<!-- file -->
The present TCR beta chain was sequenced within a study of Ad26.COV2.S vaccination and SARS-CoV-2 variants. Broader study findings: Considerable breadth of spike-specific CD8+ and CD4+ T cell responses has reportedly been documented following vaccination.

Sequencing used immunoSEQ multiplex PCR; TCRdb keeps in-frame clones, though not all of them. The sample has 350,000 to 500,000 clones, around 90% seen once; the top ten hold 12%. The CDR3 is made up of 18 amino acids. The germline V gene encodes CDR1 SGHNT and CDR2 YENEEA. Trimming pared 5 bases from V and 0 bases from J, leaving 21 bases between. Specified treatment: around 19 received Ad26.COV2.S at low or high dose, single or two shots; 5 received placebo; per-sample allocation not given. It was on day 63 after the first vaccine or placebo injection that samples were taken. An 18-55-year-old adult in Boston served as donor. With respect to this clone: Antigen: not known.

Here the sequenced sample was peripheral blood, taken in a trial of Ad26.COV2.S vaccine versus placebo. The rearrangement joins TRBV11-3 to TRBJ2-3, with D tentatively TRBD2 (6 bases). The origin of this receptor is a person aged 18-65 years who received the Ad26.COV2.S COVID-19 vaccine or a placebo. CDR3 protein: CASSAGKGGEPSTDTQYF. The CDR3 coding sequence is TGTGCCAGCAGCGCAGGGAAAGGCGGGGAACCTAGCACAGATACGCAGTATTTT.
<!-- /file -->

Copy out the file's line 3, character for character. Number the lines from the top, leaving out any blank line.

Here the sequenced sample was peripheral blood, taken in a trial of Ad26.COV2.S vaccine versus placebo. The rearrangement joins TRBV11-3 to TRBJ2-3, with D tentatively TRBD2 (6 bases). The origin of this receptor is a person aged 18-65 years who received the Ad26.COV2.S COVID-19 vaccine or a placebo. CDR3 protein: CASSAGKGGEPSTDTQYF. The CDR3 coding sequence is TGTGCCAGCAGCGCAGGGAAAGGCGGGGAACCTAGCACAGATACGCAGTATTTT.